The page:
Only Apparently Real, a book of interviews with Philip K. Dick, reveals that Dick intently set a "park bench reality" from which the walls would come tumbling down. Dr. Bloodmoney is structured in just this way.

We are introduced to Stuart McConchie one fine morning, sweeping the Berkeley sidewalk outside of Modern TV Sales & Service where he is a salesman. Down the street is a psychiatrist, Doctor Stockstill who is just about to see one Doctor Bluthgeld, alias Mr. Tree.

The good Doctor Bloodmoney has a problem with paranoia. He thinks everyone is looking at the non-existant marks on his face, knowing the he is to blame for the last nuclear accident, an empirical mathmatical error for which he is not soley responsible.

We're introduced to the young phocomelus, Hoppy Harrington. Hoppy has no arms, no legs--just a torso and a head. His head has some strange powers too. He has at first a government-issue cart, with clumsy robotic arms, connected to his brain allowing control. He likes to fix radios, and TVs, and just got a job at the same stereo store as Stuart McConchie.

Today is the day the first manned rocket will be sent off to Mars. Walter Dangerfield and his wife, Lilly are the lucky first migrators. Walter is charming, really a positive image icon from which NASA can reflect as the outlook on this mission.

Stuart finds the (to him) undesirable Hoppy in his favorite restaurant. Freaks got to eat too, it seems but Stuart is resistant to releasing his animosity towards the phocomelus. Hoppy drinks a beer after an esculated conversation, peeters out and into this world he percieves as the afterlife. Somewhat like an epileptic fit, but lucid--Hoppy describes to the patrons his vision of the afterlife. And he is flying above it all. When he comes out, he tells Stuart that "one time I saw you," and "you were eating a dead rat raw."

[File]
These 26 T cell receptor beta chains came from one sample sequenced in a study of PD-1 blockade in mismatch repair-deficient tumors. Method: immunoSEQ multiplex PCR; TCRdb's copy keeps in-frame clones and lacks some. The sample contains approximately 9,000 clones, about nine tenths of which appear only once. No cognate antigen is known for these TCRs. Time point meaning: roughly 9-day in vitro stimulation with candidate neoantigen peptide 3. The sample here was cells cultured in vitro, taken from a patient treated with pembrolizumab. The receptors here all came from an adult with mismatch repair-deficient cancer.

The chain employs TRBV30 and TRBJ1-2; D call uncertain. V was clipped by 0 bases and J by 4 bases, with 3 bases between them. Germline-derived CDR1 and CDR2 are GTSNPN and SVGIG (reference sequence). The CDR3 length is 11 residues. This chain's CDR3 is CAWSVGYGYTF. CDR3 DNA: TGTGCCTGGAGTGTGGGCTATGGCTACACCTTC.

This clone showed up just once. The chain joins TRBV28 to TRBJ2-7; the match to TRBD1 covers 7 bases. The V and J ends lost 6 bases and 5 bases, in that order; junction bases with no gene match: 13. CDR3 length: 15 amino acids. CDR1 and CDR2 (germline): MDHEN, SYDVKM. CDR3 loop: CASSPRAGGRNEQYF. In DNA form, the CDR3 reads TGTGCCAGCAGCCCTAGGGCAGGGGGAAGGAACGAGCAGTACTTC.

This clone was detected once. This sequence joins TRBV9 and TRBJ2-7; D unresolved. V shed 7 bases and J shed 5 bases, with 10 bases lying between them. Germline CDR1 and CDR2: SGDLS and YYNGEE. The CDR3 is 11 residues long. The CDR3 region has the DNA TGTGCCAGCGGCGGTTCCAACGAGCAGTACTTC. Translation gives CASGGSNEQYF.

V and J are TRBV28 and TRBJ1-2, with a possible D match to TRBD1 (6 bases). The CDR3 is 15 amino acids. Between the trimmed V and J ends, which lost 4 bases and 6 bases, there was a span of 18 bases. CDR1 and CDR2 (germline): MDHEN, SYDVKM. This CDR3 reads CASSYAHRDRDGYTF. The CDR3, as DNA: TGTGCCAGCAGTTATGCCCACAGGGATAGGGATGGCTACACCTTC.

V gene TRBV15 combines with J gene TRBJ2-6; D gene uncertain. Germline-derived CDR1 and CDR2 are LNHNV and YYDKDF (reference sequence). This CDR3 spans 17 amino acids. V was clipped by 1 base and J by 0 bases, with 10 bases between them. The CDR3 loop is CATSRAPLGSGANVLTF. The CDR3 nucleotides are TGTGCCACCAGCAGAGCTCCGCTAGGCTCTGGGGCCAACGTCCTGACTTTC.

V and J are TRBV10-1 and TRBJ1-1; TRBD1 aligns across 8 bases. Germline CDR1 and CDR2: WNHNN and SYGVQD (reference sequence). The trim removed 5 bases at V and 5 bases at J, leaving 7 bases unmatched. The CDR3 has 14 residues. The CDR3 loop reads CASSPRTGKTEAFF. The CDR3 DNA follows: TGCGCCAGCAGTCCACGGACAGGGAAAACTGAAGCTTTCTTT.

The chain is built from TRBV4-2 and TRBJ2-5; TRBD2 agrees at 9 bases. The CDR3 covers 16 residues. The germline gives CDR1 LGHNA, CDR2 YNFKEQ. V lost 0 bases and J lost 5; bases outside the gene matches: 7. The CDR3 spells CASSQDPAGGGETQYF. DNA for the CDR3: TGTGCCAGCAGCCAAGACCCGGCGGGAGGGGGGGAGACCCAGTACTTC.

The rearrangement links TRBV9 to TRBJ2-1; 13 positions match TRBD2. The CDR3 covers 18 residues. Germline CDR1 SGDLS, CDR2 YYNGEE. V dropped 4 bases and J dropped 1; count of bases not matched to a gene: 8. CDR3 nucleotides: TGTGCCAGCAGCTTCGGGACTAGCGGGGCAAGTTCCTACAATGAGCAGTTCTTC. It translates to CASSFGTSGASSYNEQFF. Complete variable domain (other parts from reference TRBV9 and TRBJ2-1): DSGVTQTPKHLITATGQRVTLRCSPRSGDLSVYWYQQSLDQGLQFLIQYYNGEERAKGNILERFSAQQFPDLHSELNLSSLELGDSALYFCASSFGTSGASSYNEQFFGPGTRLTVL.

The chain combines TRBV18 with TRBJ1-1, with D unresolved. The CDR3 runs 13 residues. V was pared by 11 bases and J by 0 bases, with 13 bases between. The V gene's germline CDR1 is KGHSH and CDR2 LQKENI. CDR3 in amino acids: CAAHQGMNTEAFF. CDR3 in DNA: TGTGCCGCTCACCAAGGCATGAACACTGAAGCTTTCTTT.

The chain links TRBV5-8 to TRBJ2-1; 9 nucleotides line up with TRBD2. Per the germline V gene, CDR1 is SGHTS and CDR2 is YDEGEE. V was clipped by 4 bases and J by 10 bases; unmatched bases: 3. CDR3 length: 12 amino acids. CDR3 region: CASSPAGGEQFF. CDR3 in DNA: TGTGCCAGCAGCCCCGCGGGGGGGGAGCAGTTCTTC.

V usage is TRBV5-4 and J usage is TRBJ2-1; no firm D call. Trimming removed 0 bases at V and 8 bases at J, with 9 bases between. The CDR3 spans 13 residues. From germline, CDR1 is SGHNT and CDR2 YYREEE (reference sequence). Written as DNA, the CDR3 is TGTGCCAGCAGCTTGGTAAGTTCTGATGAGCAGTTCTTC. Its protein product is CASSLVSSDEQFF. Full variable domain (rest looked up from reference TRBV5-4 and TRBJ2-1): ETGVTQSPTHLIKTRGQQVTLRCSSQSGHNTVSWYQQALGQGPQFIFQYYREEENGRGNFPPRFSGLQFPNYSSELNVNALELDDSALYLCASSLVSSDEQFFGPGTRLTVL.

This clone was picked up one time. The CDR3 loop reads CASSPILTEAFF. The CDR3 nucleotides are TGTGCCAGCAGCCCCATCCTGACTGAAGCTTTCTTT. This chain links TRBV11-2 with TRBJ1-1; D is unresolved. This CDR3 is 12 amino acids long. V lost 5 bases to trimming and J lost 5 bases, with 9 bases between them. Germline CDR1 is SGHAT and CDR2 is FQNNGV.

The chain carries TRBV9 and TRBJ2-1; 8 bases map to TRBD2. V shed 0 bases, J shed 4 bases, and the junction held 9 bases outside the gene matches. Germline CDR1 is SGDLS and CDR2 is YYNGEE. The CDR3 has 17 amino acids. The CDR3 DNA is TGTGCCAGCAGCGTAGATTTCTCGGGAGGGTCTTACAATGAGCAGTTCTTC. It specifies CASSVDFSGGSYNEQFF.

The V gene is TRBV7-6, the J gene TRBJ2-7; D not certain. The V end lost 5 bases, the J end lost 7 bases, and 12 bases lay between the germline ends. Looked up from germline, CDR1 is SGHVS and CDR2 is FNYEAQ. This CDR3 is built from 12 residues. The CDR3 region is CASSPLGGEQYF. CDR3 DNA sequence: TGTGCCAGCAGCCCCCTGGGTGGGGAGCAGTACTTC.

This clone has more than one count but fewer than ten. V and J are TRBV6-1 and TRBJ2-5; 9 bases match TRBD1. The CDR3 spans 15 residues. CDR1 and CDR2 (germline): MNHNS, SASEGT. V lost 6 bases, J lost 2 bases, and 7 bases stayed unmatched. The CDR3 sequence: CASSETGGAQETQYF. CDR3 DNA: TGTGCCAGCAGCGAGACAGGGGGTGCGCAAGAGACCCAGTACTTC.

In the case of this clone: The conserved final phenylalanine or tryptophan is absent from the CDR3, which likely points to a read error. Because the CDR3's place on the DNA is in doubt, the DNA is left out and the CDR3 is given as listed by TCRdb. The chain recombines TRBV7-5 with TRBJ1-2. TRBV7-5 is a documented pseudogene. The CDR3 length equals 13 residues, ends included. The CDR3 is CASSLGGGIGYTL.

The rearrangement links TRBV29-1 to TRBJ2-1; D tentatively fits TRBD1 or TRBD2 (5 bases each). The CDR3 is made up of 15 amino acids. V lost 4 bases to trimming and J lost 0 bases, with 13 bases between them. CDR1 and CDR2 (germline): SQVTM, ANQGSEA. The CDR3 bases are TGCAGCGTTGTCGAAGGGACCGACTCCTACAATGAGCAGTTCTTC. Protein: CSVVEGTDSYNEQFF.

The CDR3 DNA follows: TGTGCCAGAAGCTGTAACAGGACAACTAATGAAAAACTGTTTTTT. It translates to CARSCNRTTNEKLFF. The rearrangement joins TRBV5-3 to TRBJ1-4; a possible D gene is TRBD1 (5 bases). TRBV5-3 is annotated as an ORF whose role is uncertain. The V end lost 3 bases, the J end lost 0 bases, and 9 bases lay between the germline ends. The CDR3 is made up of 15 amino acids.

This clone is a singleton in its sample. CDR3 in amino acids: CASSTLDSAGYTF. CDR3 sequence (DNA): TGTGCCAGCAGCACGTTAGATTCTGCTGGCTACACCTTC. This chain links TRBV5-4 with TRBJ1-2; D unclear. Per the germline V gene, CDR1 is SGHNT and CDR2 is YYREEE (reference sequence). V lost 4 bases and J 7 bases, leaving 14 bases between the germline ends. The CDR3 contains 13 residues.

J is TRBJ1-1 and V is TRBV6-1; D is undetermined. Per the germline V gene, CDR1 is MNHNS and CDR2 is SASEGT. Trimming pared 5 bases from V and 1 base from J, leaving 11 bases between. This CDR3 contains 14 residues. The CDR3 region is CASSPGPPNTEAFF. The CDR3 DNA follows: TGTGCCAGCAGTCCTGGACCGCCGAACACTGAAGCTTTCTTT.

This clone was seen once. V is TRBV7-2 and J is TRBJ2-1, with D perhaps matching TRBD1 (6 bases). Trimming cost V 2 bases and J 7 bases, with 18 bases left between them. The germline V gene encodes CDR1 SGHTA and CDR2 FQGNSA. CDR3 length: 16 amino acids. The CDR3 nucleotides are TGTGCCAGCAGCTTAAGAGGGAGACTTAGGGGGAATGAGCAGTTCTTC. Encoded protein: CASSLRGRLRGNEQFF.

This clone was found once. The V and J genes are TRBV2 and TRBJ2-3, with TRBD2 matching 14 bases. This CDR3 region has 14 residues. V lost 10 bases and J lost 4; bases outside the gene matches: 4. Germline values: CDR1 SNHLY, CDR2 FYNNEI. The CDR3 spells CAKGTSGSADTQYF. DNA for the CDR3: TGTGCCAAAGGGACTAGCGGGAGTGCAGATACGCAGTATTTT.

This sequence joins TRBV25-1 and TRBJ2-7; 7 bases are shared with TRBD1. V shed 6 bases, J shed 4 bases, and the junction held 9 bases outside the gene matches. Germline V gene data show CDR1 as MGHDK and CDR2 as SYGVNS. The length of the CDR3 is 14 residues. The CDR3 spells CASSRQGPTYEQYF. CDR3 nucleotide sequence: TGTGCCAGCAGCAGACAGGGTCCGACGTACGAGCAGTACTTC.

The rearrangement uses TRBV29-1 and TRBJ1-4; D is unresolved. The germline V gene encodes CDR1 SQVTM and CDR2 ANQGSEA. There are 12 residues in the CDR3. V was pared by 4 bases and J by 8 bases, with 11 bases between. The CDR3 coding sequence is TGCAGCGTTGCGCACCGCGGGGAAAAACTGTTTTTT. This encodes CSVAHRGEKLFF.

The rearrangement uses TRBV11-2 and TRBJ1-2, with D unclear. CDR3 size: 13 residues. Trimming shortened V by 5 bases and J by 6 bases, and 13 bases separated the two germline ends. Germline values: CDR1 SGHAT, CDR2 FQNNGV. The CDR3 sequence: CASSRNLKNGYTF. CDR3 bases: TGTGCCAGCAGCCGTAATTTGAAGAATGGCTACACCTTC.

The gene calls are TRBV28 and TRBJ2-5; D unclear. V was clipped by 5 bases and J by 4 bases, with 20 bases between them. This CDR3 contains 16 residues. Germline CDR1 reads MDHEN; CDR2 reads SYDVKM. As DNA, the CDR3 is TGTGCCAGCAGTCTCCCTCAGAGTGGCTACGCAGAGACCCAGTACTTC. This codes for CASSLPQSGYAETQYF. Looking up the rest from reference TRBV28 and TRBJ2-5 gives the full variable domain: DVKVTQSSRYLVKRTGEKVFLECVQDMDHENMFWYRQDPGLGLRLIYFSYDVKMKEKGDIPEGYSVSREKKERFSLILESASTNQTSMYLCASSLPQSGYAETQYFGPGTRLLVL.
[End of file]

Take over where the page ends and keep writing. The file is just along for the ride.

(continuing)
By the subtitle of the book, the reader knows that some shit is going to go down. And oh, how it does. Never have I previously seen such an ingenious exploration into the nature of nuclear perception upon ground zero/time zero. Dick shifts from character to character, slowly describing what has happened. Dr. Bluthgeld experiences the explosion sensually, leaving the reader feeling as if they had just experienced the same.

Walter Dangerfield's ship never got to Mars, it remained in the Earth's atmosphere. Dangerfield, a resourceful compassionate chap, adjusts his ship to send radio waves via satellite down to the scattered communities across the globe. He is the damned best deejay they can get. He ties them together, but he can only last so long...

Now, this book won't get my reward for being one of my very favorite Dick novels, but it is solidly written and engaging. The portrait of a post-nuclear holocaustic Marin in societal reconstruction is affirming, the brilliant idea-per-page quotient is high, and the last fifty pages are gripping.

Dr. Bloodmoney was recently republished by Vintage Books in May 2002. It was originally published in 1965 by Ace Books.

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